We Are Scientists get right to the point in Cambridge

The New York-based band We Are Scientists are known for their off-putting sarcasm as much as their catchy singles. That winking self-awareness consumed their 2005 debut album, With Love & Squalor, as frontman Keith Murray remained pithy in his pop-rock polemics. He relished in his aptitude for prioritizing fun decisions over sound ones, audibly ached over his actions, then repeated this cycle without missing a single beat. This pattern resulted in tarnished relationships for Murray and some of the best songs on that LP, like “This Scene Is Dead,” “Can’t Lose,” and “Callbacks.”

As their discography grew and ultimately evolved, Murray’s outward ire transformed into inward rumination. Their sixth and most recent LP, April’s Megaplex, is the best example of this: It balances the band’s swirling compulsion for chaos with their newfound self-reflective ways. And on Wednesday (June 13) at Sonia in Cambridge, the very first performance of their North American tour was the perfect manifestation of this.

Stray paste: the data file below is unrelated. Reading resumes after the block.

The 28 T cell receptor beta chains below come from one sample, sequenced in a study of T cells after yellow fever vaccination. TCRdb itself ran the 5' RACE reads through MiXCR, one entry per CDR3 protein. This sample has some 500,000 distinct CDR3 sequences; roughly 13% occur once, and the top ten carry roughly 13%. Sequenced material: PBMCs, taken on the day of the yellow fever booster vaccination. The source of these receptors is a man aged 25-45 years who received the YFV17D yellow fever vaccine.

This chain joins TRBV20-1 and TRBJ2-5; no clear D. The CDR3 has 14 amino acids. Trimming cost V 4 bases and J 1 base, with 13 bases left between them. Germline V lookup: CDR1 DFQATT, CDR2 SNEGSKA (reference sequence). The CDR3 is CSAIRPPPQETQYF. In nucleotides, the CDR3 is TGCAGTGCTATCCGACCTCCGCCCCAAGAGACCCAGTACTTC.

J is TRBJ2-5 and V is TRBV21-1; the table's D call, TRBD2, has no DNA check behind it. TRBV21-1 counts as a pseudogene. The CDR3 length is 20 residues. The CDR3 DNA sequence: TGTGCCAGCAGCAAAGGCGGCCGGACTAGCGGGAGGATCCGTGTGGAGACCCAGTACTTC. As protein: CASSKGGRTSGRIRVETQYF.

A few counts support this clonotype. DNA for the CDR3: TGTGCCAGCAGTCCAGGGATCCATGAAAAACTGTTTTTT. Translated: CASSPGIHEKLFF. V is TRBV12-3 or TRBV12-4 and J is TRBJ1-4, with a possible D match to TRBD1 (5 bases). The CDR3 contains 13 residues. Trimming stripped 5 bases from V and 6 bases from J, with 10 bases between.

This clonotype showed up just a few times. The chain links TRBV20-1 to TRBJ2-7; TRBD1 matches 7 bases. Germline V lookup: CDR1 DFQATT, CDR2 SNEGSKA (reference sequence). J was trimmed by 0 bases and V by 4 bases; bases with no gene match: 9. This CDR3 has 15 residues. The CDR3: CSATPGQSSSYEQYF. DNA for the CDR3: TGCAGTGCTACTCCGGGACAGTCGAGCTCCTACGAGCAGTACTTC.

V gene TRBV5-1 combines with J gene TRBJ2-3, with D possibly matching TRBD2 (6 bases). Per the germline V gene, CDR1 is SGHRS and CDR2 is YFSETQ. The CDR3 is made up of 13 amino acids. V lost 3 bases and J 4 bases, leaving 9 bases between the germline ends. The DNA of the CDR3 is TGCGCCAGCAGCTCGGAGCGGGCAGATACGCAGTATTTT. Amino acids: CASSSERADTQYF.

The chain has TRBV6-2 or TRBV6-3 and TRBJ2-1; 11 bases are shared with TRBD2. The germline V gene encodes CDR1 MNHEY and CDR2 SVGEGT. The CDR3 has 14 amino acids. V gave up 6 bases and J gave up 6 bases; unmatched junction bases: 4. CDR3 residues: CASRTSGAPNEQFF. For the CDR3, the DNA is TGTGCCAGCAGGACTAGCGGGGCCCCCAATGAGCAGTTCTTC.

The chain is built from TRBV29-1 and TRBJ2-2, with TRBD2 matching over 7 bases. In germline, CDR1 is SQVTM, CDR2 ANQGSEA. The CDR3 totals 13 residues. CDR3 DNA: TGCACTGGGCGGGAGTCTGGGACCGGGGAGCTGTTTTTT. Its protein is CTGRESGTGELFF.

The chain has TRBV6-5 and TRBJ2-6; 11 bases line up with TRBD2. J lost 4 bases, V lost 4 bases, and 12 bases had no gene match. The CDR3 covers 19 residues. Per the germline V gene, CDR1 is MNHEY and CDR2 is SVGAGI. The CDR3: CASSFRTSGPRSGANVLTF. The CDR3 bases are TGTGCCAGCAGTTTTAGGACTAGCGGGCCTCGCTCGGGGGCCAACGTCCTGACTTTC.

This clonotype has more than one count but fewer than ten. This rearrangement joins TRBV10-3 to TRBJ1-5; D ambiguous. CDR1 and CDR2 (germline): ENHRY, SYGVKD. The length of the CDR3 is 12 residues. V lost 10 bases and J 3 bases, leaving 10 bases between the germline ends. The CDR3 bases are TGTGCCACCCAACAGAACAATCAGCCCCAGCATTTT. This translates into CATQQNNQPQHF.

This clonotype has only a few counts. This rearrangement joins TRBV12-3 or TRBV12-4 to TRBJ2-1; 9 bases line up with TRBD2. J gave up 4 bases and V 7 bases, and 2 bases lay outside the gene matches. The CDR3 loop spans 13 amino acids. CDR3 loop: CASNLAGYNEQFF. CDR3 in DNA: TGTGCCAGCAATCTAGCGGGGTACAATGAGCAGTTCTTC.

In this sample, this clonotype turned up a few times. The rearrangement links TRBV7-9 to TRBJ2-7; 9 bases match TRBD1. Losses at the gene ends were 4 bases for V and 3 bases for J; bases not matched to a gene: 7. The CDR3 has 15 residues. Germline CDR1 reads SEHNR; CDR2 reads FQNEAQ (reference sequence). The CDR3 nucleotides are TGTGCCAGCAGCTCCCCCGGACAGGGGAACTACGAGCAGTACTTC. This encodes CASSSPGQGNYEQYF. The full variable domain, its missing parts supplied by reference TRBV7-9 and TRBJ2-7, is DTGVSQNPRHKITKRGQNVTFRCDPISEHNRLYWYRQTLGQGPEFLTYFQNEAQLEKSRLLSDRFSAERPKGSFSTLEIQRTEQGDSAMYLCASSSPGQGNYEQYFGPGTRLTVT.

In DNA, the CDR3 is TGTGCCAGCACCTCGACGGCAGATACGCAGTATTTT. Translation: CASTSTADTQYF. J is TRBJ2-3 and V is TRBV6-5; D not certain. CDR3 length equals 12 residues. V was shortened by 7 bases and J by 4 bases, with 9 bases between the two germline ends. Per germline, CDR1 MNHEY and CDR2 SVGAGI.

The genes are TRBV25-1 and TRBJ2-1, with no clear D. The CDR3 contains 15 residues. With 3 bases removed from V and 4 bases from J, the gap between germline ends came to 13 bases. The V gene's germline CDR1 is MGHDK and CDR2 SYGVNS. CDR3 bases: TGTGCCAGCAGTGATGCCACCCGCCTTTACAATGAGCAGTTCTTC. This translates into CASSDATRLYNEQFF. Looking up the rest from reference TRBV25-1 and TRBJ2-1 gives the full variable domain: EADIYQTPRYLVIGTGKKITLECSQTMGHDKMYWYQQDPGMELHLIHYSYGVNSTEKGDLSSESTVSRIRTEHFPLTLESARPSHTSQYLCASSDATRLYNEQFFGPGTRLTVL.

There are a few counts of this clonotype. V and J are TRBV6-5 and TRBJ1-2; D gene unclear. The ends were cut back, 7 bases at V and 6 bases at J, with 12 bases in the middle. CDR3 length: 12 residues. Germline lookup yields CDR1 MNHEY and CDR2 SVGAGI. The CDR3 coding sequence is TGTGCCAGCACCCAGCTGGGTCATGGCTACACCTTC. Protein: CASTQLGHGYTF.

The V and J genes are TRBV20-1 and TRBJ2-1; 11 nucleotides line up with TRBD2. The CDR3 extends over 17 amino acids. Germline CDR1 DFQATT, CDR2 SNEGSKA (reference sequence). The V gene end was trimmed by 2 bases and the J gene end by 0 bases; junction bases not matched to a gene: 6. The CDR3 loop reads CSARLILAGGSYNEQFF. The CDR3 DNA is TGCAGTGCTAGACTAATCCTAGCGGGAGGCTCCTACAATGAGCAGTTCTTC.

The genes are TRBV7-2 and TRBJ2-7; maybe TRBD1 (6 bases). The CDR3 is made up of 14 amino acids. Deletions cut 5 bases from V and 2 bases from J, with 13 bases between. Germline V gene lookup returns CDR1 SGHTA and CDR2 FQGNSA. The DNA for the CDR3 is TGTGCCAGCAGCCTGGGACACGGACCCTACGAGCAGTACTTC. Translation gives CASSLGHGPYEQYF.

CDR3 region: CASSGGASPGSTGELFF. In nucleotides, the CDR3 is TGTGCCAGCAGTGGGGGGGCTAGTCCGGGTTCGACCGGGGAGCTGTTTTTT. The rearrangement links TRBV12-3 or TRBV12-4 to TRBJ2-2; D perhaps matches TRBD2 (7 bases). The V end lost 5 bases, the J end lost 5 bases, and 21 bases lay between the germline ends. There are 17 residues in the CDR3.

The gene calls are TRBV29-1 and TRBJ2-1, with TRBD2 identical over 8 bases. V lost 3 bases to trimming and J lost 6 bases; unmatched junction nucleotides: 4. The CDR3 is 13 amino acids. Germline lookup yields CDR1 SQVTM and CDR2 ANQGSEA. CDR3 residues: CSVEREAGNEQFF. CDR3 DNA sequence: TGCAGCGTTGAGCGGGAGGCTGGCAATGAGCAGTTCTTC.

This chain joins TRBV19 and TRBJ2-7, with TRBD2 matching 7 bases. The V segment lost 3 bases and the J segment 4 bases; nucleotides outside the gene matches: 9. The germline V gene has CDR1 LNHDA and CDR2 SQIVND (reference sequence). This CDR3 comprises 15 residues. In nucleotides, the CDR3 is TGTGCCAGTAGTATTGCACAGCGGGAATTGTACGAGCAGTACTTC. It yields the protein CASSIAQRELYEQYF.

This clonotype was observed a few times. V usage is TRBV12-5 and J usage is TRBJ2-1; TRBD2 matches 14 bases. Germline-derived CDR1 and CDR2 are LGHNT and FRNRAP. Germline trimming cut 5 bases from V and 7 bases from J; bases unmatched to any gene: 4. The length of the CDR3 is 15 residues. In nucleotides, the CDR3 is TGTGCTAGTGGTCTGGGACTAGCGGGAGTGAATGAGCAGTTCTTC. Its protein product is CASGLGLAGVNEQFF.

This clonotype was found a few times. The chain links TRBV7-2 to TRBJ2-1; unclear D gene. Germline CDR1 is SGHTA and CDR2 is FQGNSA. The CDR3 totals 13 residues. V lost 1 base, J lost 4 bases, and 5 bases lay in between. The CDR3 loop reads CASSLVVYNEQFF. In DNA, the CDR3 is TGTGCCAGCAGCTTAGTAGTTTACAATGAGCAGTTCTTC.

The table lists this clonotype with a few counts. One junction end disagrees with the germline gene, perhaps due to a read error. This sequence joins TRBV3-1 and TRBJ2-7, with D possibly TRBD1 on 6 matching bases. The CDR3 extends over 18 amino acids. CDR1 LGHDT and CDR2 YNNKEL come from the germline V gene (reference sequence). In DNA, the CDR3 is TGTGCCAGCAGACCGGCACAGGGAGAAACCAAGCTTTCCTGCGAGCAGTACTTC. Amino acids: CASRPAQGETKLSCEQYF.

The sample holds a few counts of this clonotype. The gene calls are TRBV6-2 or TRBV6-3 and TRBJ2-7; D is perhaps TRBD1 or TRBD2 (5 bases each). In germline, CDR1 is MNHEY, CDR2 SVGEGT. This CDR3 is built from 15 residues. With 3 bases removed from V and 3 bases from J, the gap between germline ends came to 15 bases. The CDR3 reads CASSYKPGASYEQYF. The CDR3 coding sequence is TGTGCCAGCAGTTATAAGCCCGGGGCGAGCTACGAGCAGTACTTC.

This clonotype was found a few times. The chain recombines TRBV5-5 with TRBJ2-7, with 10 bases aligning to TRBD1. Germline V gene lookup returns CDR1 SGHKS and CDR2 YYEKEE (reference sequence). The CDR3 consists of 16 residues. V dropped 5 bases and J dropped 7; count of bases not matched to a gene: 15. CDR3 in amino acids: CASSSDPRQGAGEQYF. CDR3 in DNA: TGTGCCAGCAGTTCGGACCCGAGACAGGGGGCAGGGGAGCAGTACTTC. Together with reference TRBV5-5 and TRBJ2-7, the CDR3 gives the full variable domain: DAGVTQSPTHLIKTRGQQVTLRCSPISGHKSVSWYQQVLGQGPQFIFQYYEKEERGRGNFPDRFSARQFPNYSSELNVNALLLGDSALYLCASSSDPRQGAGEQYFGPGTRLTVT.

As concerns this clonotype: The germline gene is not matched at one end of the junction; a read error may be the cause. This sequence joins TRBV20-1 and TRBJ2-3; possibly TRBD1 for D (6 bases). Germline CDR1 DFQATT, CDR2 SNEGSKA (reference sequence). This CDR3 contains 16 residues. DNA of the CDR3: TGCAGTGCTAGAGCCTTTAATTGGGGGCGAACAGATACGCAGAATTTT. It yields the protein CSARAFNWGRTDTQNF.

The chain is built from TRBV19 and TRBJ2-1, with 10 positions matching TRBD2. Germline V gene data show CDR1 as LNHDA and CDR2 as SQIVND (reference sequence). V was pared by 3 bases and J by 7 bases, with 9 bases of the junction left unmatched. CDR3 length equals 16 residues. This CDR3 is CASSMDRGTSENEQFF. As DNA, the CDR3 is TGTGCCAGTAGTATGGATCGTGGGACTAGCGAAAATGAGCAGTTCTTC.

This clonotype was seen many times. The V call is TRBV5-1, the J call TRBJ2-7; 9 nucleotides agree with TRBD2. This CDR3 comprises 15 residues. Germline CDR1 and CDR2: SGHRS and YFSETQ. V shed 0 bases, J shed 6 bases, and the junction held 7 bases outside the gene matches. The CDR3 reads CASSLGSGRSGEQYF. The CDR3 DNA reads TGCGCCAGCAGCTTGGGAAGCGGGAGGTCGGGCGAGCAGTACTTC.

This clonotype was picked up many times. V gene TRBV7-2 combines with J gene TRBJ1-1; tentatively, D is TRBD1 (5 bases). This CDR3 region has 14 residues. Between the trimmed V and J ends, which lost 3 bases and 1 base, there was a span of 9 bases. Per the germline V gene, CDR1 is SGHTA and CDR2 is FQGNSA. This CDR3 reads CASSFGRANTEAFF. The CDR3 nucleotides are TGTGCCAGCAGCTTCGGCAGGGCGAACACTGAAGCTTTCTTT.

We Are Scientists’ brand of confrontational intimacy infuses their live show with a raucous kind of energy. Songs were delivered plainly and instinctually — there were no theatrical buildups between them nor were there any long winded stories about their significance. “The Great Escape,” “Buckle,” “It’s a Hit” and “Nobody Move, Nobody Get Hurt” were fired off in rapid succession and felt euphoric in their all of their glory.

Songs from Megaplex like “Your Light Has Changed,” “No Wait At Five Leaves,” and “Now or Never” were weirdly familiar and soothing despite their newness. It was a seamless evening that would be capped off with an encore emphasizing Murray’s ability to still let his fun side show.

Right after “Rules Don’t Stop” and “Nice Guys,” he jumped in the crowd to perform “Textbook” as the last song of the evening. He passed around the mic, twirled an unsuspecting onlooker and sprung onto the bar to croon the last few lines of the song.

In those final moments, we were reminded that despite their changes over the years, We Are Scientists still know how to throw one hell of a party.

Photos by Candace McDuffie; follow her on Instagram @cmcduffie1.